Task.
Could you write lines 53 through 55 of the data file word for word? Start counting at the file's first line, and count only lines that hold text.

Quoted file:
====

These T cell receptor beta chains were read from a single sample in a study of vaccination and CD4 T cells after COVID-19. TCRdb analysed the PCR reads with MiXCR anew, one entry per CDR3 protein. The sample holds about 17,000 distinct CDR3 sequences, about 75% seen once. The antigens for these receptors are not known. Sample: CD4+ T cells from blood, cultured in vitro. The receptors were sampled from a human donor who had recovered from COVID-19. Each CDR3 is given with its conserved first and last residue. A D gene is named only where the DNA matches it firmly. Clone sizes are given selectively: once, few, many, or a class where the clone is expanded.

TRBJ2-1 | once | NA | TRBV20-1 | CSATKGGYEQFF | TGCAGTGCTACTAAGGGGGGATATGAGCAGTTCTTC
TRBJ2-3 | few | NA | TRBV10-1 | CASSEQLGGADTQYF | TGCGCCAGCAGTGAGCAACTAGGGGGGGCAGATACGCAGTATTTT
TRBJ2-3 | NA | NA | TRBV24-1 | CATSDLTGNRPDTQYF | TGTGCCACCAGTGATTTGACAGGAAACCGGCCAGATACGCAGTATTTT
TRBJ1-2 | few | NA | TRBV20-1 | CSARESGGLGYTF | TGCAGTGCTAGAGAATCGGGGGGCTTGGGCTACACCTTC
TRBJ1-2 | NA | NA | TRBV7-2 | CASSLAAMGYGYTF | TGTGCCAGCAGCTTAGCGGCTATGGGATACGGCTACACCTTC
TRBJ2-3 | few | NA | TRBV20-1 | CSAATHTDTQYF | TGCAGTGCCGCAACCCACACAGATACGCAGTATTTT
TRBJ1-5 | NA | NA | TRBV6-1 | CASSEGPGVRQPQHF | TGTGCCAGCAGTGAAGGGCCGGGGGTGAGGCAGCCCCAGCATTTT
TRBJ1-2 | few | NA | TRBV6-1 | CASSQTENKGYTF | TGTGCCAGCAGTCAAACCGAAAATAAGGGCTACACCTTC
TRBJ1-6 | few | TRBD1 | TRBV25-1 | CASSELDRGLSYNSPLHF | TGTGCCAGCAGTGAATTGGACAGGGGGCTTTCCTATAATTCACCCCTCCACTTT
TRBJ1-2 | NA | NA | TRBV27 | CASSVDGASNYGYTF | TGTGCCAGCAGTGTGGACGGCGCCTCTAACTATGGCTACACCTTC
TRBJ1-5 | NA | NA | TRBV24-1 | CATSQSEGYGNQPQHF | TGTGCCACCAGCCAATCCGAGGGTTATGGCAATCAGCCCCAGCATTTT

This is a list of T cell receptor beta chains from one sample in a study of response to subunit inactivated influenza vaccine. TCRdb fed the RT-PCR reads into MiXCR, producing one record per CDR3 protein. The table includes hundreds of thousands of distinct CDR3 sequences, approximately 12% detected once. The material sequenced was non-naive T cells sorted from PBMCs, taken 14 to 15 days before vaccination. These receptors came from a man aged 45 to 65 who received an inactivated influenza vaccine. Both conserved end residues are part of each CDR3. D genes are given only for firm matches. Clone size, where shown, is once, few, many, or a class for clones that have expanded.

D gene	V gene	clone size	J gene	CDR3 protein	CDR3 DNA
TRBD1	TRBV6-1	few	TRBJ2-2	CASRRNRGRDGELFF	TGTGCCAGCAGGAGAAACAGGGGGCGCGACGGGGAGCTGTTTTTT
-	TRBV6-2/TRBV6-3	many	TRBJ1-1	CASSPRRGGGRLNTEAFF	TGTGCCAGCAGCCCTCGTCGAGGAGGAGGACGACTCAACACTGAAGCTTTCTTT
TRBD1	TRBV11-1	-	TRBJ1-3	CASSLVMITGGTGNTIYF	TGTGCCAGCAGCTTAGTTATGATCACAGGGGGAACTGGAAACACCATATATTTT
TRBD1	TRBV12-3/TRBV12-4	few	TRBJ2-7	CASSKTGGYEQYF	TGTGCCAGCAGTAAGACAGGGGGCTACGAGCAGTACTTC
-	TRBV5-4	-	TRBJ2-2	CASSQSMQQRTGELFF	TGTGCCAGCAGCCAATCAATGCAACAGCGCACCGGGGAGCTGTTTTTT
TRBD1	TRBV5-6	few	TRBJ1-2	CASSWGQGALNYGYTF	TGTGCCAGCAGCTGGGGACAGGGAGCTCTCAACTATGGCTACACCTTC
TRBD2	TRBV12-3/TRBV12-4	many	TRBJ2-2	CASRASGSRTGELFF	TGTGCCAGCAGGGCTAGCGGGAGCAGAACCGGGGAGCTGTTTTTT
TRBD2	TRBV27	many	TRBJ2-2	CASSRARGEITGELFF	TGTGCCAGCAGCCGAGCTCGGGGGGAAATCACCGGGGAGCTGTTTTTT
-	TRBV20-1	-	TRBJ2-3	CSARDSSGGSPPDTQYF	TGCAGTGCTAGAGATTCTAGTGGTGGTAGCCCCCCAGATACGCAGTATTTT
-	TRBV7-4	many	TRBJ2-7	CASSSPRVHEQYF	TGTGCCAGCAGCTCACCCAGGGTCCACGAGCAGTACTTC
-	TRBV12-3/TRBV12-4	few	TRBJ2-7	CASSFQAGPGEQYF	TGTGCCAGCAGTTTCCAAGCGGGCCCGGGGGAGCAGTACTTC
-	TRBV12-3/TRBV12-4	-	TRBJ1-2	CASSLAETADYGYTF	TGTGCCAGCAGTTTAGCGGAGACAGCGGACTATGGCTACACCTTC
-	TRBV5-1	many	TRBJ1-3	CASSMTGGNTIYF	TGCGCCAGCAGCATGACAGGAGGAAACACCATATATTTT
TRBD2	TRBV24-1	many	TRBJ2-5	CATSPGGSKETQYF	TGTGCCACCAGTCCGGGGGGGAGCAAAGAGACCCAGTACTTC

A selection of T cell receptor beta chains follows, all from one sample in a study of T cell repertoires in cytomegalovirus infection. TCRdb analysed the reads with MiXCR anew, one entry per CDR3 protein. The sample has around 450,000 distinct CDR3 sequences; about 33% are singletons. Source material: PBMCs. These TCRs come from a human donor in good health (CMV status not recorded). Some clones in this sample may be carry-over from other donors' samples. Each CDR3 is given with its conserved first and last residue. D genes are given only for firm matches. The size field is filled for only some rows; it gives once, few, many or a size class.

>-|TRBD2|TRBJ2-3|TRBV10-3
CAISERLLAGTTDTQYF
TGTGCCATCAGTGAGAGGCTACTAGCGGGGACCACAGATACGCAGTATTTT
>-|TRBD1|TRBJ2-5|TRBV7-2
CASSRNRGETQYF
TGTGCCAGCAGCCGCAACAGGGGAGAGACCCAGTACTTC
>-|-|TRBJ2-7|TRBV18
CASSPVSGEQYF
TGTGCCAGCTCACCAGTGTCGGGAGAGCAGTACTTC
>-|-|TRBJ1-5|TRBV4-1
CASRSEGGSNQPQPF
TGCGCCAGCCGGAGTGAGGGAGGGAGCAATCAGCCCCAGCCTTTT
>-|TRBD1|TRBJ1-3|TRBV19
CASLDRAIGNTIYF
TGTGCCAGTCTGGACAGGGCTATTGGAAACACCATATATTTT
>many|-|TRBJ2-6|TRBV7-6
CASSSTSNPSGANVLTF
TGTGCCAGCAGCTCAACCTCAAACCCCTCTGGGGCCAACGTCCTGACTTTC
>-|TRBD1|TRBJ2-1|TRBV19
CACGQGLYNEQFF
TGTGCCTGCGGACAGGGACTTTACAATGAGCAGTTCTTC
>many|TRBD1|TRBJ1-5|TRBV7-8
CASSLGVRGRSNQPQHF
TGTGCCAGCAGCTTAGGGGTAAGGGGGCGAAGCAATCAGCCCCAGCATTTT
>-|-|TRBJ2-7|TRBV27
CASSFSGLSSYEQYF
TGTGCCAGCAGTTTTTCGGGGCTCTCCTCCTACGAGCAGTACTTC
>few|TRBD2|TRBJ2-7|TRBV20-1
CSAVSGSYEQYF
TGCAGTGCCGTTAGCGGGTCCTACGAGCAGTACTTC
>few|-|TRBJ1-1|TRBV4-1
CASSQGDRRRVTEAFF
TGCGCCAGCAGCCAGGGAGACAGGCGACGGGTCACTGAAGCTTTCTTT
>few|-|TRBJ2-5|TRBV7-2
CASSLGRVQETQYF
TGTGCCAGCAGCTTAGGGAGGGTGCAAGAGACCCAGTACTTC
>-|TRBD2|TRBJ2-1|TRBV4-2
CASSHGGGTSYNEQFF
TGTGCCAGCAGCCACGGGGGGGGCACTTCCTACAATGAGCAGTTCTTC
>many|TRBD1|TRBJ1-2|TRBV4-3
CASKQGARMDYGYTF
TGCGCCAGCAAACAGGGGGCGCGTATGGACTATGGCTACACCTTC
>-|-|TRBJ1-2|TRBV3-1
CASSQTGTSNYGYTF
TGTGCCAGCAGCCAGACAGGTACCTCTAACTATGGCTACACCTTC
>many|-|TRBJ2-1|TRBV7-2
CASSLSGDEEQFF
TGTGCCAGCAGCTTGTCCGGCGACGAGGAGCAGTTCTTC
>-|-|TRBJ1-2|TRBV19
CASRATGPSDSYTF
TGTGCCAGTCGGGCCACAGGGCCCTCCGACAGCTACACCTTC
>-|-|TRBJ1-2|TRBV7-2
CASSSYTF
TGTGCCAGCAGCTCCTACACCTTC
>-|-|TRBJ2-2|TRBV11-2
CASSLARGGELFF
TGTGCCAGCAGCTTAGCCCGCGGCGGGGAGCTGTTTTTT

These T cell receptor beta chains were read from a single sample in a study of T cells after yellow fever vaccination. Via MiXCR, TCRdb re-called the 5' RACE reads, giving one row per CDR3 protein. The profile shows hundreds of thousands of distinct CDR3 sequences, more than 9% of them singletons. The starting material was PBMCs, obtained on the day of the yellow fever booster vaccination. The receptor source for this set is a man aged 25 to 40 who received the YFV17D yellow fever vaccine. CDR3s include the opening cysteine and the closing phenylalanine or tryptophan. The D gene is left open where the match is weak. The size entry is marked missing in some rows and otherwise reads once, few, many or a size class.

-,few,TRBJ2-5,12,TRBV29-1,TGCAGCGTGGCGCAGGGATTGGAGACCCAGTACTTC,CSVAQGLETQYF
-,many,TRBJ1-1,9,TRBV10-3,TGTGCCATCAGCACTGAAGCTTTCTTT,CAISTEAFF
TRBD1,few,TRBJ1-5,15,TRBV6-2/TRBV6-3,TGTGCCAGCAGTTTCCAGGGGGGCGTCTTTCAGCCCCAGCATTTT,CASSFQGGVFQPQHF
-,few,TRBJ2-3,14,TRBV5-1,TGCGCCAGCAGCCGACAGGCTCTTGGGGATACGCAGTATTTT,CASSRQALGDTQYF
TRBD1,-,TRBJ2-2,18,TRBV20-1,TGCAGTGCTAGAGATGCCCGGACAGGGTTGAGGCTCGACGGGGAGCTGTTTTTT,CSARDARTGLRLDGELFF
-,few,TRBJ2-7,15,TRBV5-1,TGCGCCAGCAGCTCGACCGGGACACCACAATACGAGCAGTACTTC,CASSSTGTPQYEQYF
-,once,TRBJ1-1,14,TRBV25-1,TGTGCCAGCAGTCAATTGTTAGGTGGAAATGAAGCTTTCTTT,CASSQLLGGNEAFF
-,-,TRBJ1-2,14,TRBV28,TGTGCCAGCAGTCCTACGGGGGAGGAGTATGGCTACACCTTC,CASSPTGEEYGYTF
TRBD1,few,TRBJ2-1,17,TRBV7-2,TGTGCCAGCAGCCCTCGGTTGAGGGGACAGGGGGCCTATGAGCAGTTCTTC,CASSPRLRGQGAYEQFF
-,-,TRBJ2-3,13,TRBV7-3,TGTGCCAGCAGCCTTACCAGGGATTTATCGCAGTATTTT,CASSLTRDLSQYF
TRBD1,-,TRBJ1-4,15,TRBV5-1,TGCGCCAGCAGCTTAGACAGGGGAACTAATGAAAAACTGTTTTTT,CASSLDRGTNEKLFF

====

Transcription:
TGTGCCAGCAGCTTAGGGGTAAGGGGGCGAAGCAATCAGCCCCAGCATTTT
>-|-|TRBJ2-7|TRBV27
CASSFSGLSSYEQYF